Skip to main content

How could we enhance translation of sepsis immunology to inform immunomodulation trials in sepsis?

The Original Article was published on 09 March 2017


Sepsis results in complex alterations to the immune system. Our understanding of how these alterations in immune responses could help characterize extreme immune phenotypes, identify biomarkers with the ability to stratify patients for therapeutic interventions, surrogates in the causal pathway of clinical end-points, and treatable traits are still rudimentary. A methodologically rigorous, consensus-based approach should enrich sepsis immune subpopulations to increase the probability of successful trials.

Main Text

Sepsis represents life-threatening organ dysfunction caused by a dysregulated host response to infection [1], which potentially affects every organ system. Susceptibility to damage, repair, and residual sequelae varies markedly between both individuals and organs [2], as do the risk for and outcomes from sepsis, which represent heterogeneity [3]. Studying the temporal effects of sepsis on the immune system is challenging as numerous abnormalities differ between sepsis patients and within the same patient over time [4]. Furthermore, the time between onset of infection to clinical presentation varies considerably, influenced by patient characteristics, infection site, pathogen virulence, and access to healthcare. While novel interventions are frequently discovered and tested, numerous trials are statistically negative [3]. While these interventions may indeed be completely ineffective, it is perhaps more plausible that a benefitting subset is diluted by the overall lack of signal or even harm [5]. Thus, reassessing our specialty’s approach to targeting the dysregulated immune system in sepsis is key.

Recently, Antonakos et al. [6] replicated the often reported finding that persistent impaired ex vivo cytokine production of monocytes and lymphocytes stimulated with either lipopolysaccharide (LPS) or Pam3 seen in sepsis patients differs by survival status [4, 7]. LPS is a conserved motif on Gram-negative bacteria. Pam3 is a Toll-like receptor agonist.

The causal reasoning here and in similar studies is that impaired cytokine production is a therapeutically modifiable surrogate endpoint that can improve outcomes in sepsis. This reasoning has not helped so far in bringing new therapies to routine clinical use [5]. In this editorial, I suggest that enhanced translation and smarter interpretation of the sepsis immunology knowledge base should derive extreme immune phenotypes, clarify biomarkers’ purpose, identify surrogates in the causal pathway of clinical outcomes, and define treatable traits within sepsis cohorts (Table 1).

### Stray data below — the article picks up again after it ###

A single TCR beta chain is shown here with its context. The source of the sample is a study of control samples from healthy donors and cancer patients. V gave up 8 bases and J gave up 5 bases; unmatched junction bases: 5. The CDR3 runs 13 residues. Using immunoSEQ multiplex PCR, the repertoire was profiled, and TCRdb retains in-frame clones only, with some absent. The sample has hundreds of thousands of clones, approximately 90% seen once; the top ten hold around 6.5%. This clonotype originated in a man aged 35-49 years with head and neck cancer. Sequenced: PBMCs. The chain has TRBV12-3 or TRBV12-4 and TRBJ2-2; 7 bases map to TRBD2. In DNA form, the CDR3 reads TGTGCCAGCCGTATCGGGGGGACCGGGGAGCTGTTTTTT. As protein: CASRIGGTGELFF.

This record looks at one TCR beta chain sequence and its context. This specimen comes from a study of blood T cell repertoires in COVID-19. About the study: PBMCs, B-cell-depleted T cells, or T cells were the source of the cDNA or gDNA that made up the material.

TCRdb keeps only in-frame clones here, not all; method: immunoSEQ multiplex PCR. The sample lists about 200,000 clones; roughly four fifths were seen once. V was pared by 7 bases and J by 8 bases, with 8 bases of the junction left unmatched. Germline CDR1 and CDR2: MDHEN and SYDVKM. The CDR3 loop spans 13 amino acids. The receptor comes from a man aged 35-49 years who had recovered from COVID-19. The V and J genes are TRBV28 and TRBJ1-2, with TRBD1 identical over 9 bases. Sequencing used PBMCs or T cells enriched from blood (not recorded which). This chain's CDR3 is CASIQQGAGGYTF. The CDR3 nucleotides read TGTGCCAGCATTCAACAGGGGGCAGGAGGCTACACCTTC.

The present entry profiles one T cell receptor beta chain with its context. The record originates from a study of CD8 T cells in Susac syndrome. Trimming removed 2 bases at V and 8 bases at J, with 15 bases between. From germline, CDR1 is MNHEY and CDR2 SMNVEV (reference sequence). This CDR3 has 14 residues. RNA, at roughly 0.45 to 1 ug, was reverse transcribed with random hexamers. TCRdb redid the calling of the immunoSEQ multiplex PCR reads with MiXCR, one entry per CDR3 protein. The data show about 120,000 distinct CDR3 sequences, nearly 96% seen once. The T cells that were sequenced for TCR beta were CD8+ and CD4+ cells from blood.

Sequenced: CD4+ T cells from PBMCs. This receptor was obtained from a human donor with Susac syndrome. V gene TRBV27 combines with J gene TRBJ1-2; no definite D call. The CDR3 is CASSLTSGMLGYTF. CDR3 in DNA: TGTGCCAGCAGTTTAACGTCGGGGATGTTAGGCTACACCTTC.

Table 1 Definitions of terminology

Extreme immune phenotypes in sepsis

The complex immune system alterations seen in sepsis separate into two patterns, primarily based on mechanisms contributing to late deaths [4, 7, 8]. In both these host response patterns, pro-inflammatory, anti-inflammatory, and immunosuppression responses are activated at onset of sepsis and early deaths occur because of excessive innate immune system-driven inflammation. Recovery in both patterns is characterised by resolution of inflammation and recovery of immune cell paresis. However, late deaths occur either due to progressive immune cell paresis resulting in secondary infections or due to intractable inflammation-induced organ injury or a combination of immunosuppression and persistent inflammation [4, 7, 8]. These patterns imply that there are at least two extreme immune phenotypes within sepsis cohorts. For example, Davenport et al. [9] identified two sepsis immune phenotypes in critically ill adults with sepsis using whole leukocyte transcriptomics. About 40% of patients had an immunosuppressed phenotype with impaired antigen processing ability suggested by endotoxin tolerance and T-cell exhaustion. This subgroup had a significantly higher mortality. However, are we to infer that the remainder of the cohort had no immunomodulation potential? Of note, much higher validation cohort mortality in this study exemplifies outcome heterogeneity in sepsis.

Biomarkers to stratify patients for interventions and treatable traits

It is imperative to clarify the ability of numerous biomarkers reported in sepsis literature [10] to either diagnose, predict, prognosticate, and/or act as surrogate outcomes [11]. For example, in the trial by Meisel and colleagues [12] using granulocyte-monocyte colony stimulating factor (GM-CSF), HLD-DR is positioned as a diagnostic biomarker for immunosuppression and as a surrogate outcome for intervention, with a tenuous link to reported clinical outcomes. The clinical outcomes that improved were duration of mechanical ventilation and hospital stay [12]. Interestingly 15% of patients in the control arm spontaneously restored their HLA-DR expression, which implies that HLA-DR also identifies placebo responders. Promising interventions in sepsis include interleukin-7, programmed cell death pathway specific antibodies, interferon-γ, and GM-CSF [4]. These therapies will need different biomarkers for stratification, response prediction, and to work as surrogate outcomes. This also highlights the need to match intervention with treatable traits to accomplish precision medicine [3].

Surrogates in the causal pathway of clinical end-points

Causal models represent a directional link between variables and their associated probabilities for a given set of clinical circumstances. Therefore, it is important that when trials report surrogate outcome(s), similar inferences should be possible about likely clinical outcome(s). Let us consider nosocomial infection as an example to discuss this issue. Nosocomial infection is a difficult outcome to define, its risk varies with time, and it competes with mortality for event rate as it is associated with greater illness severity, more inflammation, and greater activation of endothelial markers [13]. The attributable mortality when compared to non-sepsis controls is not significantly higher [14]. Thus, the surrogate outcome should ideally mirror these relationships observed with clinical outcomes and should have a causal link.